Rockies Even Series With 6-0 Win Over Giants

Sunny Kim stuns Bonds and friends with complete game 3-hit shutout

September 24, 2005. What can you say? This was probably the greatest pitching performance in Rockies history. Kim gave up singles to Moises Alou and Ray Durham, a double to Pedro Feliz, and a walk to Mike Metheny. Barry "Juice" Bonds? Kim induced him to pop out to short in the second, line out to center in the 5th, and ground out to second in the 7th. His first two at bats were as the leadoff hitter in the inning, and he batted with the bases empty in his final appearance. So, even if the flaxseed oil king had homered in each at-bat the Rockies would have won 6-3. Kim only faced 31 batters, threw 101 pitches, and wrapped it up in an incredible 2 hours and 12 minutes.

Giants Start Series With 7-6 Win

Bullpen blows fine Jeff Francis performance

September 23, 2005. Jeff Francis held the Giants to 2 runs over six innings, only to watch from the dugout as Dohmann and DeJean gave up 5 runs on 4 hits, 2 walks, and a wild pitch. Bonds watchers were out in full force, as attendance ballooned to 35,365. That was nearly double the record-setting low of the previous day. Of course, about half of the fans were only there to see the fireworks after the game.

CO Knocks SD back to .500 in front of smallest crown in Rockies History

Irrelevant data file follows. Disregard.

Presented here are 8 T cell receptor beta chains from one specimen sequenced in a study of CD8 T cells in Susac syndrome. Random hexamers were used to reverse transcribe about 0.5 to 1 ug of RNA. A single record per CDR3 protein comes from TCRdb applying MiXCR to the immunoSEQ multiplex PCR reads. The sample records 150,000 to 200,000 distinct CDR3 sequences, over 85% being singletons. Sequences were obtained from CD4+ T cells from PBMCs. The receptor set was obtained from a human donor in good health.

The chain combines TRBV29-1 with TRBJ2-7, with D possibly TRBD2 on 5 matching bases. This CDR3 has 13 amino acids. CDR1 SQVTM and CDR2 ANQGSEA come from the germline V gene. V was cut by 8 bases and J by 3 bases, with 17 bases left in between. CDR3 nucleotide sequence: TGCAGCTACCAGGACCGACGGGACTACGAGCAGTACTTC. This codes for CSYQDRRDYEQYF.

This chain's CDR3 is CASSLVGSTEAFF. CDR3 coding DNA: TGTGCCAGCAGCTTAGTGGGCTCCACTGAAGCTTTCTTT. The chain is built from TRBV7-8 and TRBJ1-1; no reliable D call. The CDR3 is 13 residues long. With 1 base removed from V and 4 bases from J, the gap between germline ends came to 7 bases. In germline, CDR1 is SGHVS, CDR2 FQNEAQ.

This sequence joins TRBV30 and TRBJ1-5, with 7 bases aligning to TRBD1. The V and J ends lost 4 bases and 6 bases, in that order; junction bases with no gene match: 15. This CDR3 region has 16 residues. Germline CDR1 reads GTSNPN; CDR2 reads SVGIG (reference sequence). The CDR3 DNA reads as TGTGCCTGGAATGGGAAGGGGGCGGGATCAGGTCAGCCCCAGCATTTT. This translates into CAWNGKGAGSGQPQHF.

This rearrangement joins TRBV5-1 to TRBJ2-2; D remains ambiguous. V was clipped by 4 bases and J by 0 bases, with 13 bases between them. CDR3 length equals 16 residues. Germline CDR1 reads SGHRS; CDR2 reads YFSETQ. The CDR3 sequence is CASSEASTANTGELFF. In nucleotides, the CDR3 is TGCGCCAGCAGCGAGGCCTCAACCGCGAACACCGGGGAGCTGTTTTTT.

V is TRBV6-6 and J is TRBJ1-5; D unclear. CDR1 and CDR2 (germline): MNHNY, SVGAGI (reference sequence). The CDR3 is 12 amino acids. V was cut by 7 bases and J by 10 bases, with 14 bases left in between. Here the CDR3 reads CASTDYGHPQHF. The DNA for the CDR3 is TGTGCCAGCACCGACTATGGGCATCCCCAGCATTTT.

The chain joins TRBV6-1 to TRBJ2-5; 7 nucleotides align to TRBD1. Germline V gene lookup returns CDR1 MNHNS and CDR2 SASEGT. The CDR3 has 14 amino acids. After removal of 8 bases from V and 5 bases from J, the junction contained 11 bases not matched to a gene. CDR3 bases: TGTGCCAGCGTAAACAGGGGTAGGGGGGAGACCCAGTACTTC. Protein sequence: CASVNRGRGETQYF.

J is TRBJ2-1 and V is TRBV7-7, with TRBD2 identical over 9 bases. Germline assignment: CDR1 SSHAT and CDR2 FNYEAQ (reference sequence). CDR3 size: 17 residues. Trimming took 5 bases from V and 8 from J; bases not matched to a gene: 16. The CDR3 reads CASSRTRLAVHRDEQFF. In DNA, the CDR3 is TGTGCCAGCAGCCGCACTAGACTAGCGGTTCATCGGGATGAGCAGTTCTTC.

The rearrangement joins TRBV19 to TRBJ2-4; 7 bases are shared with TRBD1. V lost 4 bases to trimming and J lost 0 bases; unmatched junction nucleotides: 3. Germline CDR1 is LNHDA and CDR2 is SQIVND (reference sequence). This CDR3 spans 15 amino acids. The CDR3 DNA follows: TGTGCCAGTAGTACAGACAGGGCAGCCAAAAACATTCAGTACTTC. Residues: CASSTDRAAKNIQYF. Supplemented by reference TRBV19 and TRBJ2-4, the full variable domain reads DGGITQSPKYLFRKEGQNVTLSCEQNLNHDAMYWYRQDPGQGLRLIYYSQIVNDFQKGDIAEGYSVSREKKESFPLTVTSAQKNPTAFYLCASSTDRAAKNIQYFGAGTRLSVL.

Aaron Cook has another stellar outing as team wins 4-2

September 22, 2005. Cook held the Pads to 2 runs on 10 hits over 8 innings to go 6-1. Brian Fuentes closed it out with a scoreless ninth for his 30th save. The announced crowd on 18,119 was the smallest in Coors Field history.

Padres 5, Rockies 2

San Diego shows no ill effects of previous night

September 21, 2005. Jake Peavy and Trevor Hoffman held the Rockies to 2 runs on 8 hits a day after Colorado scored 20 and the Padres cruised to a victory putting them 1 game over .500 again.

Rockies 20, Padres 1

Biggest home win ever

September 20, 2005. Jamey Wright got the start and picked up his 8th win against 16 losses, only giving up 1 and 5 hits over 6 innings. Padres starter Woody Williams didn't fare quit so well, giving up 9 runs before escaping in the second inning. It was the greatest winning margin in Rockies history, and tied the Yankees for the most runs scored in a game in 2005. However, the Rockies are still in last place, 13 games behind the less-than-ordinary Padres.

San Diego 8, Colorado 7

Rockies Mathematically eliminated from postseason play

September 19, 2005. The Padres eeked over the .500 mark with a squeeker over the Rockies on the strength of a two-homer barrage from their shortstop.

7-1 Win at the BOB Gives Rocks Another Road Series

Jeff Francis returns to form

September 18, 2005.

Diamondbacks Squeek by, 6-5


September 17, 2005.

Colorado 6, Arizona 5


September 16, 2005.

Wright On in Relief

Wright wins 7th in 8-7 squeaker

September 14, 2005.

Rockies Win 6-4

Sunny Kim overcomes bad inning for 5th win